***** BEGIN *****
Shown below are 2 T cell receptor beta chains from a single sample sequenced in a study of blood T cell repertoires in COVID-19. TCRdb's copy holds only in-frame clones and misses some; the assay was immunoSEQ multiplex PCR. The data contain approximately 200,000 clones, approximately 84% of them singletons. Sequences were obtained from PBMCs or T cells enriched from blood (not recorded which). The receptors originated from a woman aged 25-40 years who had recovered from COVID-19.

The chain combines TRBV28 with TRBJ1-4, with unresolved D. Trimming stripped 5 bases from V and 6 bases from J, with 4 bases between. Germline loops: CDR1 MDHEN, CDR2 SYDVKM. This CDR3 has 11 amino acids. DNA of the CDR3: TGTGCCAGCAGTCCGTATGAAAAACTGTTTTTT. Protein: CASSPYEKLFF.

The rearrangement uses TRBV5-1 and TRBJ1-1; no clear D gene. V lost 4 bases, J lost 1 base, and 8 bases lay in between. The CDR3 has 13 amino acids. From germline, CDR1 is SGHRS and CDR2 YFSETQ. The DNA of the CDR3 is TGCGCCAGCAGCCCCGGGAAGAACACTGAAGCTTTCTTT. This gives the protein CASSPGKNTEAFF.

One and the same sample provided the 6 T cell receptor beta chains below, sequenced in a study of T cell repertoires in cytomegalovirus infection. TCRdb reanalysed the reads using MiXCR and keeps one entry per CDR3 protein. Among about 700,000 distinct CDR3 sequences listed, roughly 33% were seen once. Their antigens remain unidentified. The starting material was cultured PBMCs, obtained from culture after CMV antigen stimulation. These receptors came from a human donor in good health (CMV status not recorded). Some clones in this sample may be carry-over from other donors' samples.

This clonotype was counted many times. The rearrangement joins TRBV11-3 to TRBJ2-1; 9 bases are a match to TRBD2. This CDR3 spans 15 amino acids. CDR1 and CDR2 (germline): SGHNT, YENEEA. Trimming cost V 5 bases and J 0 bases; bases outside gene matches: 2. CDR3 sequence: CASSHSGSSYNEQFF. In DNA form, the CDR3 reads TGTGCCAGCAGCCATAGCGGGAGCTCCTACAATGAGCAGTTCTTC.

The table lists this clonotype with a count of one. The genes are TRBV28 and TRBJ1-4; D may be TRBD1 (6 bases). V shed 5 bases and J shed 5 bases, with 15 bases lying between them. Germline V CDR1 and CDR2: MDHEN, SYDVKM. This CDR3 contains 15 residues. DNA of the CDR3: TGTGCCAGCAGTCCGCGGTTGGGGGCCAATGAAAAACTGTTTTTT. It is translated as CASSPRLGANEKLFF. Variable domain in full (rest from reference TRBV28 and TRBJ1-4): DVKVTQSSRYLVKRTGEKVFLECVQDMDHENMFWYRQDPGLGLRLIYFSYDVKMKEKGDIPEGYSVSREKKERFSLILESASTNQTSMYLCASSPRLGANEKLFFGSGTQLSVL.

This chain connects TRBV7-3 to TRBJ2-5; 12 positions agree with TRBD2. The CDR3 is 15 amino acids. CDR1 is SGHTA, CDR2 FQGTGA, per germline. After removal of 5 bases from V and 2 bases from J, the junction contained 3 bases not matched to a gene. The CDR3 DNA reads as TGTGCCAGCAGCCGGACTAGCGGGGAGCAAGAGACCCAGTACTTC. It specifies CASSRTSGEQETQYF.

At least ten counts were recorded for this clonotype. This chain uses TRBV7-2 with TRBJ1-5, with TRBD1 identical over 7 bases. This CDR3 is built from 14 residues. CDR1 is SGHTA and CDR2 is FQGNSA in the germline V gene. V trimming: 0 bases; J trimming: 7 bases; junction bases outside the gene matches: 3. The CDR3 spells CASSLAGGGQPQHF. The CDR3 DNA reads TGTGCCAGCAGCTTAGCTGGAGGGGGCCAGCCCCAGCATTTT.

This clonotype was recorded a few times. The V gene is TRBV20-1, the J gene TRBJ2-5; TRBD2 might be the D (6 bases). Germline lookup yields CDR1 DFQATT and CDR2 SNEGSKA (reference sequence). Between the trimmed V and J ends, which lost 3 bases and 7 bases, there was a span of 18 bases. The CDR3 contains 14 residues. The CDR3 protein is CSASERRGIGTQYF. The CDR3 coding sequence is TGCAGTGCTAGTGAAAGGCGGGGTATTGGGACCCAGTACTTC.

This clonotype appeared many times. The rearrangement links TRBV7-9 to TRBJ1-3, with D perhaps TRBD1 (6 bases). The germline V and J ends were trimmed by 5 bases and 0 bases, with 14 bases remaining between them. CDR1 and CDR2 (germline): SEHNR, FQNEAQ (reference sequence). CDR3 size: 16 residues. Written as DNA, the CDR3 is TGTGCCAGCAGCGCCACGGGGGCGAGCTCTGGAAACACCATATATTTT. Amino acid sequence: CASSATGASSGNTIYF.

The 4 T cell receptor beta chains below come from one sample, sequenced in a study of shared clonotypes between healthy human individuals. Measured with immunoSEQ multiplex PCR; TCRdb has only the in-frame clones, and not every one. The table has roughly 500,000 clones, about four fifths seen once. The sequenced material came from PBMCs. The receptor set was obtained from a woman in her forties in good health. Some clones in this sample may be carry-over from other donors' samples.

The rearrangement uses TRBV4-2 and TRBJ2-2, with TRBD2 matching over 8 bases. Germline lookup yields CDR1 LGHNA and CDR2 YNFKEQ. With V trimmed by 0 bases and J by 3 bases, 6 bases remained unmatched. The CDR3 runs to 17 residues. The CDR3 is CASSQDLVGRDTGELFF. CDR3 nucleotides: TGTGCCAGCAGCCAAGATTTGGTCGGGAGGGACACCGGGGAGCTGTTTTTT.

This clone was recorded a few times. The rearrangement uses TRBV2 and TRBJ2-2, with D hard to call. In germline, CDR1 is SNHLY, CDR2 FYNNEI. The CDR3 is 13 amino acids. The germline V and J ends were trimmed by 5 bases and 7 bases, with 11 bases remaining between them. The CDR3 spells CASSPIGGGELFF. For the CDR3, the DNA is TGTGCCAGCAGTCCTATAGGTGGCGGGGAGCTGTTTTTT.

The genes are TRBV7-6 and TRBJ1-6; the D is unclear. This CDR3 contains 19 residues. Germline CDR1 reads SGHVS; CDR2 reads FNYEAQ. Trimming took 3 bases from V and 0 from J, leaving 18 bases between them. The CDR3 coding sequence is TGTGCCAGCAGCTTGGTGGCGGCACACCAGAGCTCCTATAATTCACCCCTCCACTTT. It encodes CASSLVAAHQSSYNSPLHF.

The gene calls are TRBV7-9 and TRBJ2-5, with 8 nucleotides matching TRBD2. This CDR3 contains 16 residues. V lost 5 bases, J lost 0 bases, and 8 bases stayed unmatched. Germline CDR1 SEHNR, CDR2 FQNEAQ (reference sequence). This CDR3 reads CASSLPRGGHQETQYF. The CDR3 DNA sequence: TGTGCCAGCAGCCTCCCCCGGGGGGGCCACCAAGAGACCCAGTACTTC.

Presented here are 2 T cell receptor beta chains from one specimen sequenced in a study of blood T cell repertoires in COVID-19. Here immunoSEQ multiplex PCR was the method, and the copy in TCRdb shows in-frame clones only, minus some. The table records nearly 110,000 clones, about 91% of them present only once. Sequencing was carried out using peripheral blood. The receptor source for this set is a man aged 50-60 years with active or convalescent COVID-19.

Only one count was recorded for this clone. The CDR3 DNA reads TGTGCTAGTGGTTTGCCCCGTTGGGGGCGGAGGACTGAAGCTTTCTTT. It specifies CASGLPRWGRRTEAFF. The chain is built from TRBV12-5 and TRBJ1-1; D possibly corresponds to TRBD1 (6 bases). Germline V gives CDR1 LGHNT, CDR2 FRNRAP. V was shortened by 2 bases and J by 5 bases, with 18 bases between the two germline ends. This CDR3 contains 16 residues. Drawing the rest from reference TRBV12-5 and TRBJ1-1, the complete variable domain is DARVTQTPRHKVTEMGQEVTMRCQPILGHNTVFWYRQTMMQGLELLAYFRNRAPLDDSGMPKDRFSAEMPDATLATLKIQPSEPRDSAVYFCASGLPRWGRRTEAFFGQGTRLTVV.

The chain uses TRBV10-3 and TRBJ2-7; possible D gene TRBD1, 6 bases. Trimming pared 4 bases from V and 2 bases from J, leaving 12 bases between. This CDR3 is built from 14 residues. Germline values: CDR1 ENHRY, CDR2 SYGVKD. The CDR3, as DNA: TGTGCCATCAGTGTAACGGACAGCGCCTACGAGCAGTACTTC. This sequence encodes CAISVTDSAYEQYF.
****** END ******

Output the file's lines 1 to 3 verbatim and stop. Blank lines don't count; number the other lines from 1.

Shown below are 2 T cell receptor beta chains from a single sample sequenced in a study of blood T cell repertoires in COVID-19. TCRdb's copy holds only in-frame clones and misses some; the assay was immunoSEQ multiplex PCR. The data contain approximately 200,000 clones, approximately 84% of them singletons. Sequences were obtained from PBMCs or T cells enriched from blood (not recorded which). The receptors originated from a woman aged 25-40 years who had recovered from COVID-19.

The chain combines TRBV28 with TRBJ1-4, with unresolved D. Trimming stripped 5 bases from V and 6 bases from J, with 4 bases between. Germline loops: CDR1 MDHEN, CDR2 SYDVKM. This CDR3 has 11 amino acids. DNA of the CDR3: TGTGCCAGCAGTCCGTATGAAAAACTGTTTTTT. Protein: CASSPYEKLFF.

The rearrangement uses TRBV5-1 and TRBJ1-1; no clear D gene. V lost 4 bases, J lost 1 base, and 8 bases lay in between. The CDR3 has 13 amino acids. From germline, CDR1 is SGHRS and CDR2 YFSETQ. The DNA of the CDR3 is TGCGCCAGCAGCCCCGGGAAGAACACTGAAGCTTTCTTT. This gives the protein CASSPGKNTEAFF.